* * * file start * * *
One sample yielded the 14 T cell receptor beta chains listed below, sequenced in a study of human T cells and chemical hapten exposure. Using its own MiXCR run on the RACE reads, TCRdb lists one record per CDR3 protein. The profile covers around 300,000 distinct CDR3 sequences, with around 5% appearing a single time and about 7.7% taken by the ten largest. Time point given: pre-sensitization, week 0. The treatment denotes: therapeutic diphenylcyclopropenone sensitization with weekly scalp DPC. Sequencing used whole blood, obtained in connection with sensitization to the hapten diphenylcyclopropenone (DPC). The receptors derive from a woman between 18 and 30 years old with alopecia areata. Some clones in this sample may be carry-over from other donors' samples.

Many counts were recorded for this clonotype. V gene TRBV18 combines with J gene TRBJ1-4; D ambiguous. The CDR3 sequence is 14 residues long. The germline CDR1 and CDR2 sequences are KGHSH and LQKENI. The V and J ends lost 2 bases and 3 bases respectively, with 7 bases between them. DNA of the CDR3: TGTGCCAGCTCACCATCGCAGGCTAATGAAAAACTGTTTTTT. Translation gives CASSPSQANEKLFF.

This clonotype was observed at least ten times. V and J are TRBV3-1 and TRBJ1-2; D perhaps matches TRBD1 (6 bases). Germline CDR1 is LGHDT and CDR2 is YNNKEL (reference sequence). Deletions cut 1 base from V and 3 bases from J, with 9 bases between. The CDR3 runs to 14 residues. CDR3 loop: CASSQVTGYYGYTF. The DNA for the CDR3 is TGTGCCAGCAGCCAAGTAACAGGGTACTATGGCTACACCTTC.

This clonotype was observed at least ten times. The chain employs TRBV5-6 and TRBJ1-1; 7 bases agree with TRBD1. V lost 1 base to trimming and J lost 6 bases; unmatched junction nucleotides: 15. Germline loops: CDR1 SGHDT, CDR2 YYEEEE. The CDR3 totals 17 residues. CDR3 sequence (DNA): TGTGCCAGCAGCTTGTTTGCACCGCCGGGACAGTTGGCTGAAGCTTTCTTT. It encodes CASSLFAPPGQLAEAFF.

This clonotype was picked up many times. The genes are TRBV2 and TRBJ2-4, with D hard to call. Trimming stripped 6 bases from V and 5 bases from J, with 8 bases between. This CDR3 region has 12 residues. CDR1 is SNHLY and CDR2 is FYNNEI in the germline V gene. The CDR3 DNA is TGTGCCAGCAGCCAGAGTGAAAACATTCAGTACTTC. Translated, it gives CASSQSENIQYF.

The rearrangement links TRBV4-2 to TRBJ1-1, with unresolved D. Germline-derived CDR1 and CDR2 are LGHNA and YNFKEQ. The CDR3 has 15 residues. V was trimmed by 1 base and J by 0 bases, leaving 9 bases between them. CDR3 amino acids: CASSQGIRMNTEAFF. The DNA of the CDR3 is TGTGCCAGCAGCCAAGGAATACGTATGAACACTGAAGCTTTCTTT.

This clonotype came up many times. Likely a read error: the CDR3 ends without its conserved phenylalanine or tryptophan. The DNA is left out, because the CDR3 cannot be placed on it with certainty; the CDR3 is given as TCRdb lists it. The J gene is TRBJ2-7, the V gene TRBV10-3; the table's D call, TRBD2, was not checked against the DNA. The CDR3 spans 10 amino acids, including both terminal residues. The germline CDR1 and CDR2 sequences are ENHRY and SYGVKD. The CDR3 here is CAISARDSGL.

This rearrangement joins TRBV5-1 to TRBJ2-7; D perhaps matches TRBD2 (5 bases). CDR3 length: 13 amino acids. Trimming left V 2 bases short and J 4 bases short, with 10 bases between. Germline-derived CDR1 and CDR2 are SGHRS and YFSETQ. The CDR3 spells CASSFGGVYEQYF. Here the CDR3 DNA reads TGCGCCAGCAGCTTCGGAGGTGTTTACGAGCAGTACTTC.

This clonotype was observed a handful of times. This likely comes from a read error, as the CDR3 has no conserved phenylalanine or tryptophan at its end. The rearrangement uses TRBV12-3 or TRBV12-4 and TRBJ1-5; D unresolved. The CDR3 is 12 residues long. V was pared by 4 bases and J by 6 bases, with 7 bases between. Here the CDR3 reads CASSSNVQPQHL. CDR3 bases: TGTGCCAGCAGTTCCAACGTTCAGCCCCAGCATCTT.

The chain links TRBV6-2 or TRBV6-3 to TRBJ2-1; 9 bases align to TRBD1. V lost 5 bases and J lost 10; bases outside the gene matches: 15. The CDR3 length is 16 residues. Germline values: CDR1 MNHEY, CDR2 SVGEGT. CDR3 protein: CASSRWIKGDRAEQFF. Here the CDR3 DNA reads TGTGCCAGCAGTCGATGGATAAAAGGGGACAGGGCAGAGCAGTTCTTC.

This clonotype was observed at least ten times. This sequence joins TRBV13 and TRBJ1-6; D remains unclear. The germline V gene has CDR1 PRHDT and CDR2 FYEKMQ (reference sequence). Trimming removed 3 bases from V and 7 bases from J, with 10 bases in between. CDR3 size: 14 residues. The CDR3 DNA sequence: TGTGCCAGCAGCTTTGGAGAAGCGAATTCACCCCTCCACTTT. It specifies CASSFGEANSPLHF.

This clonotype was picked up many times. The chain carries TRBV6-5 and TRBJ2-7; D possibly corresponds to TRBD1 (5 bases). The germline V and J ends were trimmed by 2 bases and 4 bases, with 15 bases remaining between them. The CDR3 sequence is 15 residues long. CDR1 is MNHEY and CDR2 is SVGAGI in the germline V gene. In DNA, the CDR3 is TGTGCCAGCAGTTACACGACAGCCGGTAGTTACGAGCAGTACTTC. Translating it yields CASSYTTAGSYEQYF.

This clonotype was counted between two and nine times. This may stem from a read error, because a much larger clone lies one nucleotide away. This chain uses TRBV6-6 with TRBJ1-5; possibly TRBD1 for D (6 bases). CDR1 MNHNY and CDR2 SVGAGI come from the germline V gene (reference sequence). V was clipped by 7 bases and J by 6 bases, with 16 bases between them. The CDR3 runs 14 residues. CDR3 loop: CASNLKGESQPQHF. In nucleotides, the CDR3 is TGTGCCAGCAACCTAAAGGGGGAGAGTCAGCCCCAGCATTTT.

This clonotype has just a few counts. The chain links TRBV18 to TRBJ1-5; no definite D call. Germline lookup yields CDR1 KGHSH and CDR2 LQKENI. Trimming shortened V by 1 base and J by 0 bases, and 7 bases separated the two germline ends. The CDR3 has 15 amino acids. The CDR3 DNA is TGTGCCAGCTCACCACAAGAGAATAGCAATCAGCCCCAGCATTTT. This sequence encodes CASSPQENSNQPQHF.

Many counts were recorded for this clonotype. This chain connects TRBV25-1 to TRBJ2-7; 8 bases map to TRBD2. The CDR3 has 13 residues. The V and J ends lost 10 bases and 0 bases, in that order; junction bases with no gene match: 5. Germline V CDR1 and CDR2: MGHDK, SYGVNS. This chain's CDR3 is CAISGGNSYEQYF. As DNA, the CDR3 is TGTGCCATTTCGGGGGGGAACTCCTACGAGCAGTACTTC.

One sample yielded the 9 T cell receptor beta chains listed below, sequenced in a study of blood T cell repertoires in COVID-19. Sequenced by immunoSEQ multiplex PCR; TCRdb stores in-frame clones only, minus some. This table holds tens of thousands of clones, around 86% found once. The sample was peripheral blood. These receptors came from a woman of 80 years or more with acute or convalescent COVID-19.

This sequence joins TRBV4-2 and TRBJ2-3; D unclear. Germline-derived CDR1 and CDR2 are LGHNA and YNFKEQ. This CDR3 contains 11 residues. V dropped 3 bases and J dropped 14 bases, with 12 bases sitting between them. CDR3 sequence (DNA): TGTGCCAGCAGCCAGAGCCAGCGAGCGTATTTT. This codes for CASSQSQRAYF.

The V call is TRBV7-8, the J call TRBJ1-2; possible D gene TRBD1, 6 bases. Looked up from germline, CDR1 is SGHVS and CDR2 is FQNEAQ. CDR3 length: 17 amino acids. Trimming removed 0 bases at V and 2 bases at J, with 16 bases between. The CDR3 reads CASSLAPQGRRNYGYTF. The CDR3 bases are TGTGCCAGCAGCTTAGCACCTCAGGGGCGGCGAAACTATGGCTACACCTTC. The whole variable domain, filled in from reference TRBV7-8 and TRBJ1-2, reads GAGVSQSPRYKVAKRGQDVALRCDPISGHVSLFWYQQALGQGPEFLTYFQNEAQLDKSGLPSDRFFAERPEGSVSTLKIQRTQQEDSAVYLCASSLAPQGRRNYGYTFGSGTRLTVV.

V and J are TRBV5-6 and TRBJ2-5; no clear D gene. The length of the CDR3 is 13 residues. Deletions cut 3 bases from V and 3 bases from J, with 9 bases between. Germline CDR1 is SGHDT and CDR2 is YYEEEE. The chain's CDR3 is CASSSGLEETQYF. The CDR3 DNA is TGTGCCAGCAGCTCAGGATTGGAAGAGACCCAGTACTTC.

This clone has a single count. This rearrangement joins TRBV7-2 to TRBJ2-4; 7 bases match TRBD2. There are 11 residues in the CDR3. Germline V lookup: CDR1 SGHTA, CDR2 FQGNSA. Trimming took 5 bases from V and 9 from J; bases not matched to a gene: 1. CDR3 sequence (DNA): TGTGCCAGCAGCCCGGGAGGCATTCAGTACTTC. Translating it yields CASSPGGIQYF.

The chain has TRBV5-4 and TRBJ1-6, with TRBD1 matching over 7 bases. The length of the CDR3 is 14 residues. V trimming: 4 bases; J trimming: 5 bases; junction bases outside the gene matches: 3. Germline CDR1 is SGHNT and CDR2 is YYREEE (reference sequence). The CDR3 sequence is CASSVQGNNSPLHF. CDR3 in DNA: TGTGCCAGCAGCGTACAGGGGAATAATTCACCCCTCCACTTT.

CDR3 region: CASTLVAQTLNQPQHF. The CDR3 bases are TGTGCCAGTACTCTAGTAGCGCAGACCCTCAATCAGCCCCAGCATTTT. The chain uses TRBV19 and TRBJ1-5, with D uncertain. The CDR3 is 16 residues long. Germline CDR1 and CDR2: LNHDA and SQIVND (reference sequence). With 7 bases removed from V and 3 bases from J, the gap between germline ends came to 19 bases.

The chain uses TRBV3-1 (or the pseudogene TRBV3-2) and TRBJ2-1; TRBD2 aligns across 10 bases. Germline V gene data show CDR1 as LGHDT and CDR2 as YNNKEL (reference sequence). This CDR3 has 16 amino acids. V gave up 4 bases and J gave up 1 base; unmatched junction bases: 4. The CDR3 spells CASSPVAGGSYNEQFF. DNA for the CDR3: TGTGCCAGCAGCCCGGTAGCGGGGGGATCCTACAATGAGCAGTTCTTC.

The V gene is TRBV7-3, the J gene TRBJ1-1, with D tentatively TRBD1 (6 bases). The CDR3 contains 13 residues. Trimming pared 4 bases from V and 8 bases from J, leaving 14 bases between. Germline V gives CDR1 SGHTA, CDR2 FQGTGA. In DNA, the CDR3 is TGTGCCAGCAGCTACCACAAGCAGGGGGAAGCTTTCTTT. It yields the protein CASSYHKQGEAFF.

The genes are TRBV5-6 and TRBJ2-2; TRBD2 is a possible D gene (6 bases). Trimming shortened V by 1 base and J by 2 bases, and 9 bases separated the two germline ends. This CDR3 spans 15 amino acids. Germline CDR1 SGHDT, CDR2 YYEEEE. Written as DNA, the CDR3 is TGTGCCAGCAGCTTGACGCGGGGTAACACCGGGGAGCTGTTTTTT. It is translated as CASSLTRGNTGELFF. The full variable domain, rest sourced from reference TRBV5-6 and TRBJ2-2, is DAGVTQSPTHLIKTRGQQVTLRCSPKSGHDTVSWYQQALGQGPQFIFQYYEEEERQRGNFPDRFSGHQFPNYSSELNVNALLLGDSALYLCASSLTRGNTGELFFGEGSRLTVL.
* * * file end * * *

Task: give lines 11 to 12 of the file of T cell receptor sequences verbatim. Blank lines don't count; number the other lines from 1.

This clonotype was observed at least ten times. This sequence joins TRBV13 and TRBJ1-6; D remains unclear. The germline V gene has CDR1 PRHDT and CDR2 FYEKMQ (reference sequence). Trimming removed 3 bases from V and 7 bases from J, with 10 bases in between. CDR3 size: 14 residues. The CDR3 DNA sequence: TGTGCCAGCAGCTTTGGAGAAGCGAATTCACCCCTCCACTTT. It specifies CASSFGEANSPLHF.

This clonotype was picked up many times. The chain carries TRBV6-5 and TRBJ2-7; D possibly corresponds to TRBD1 (5 bases). The germline V and J ends were trimmed by 2 bases and 4 bases, with 15 bases remaining between them. The CDR3 sequence is 15 residues long. CDR1 is MNHEY and CDR2 is SVGAGI in the germline V gene. In DNA, the CDR3 is TGTGCCAGCAGTTACACGACAGCCGGTAGTTACGAGCAGTACTTC. Translating it yields CASSYTTAGSYEQYF.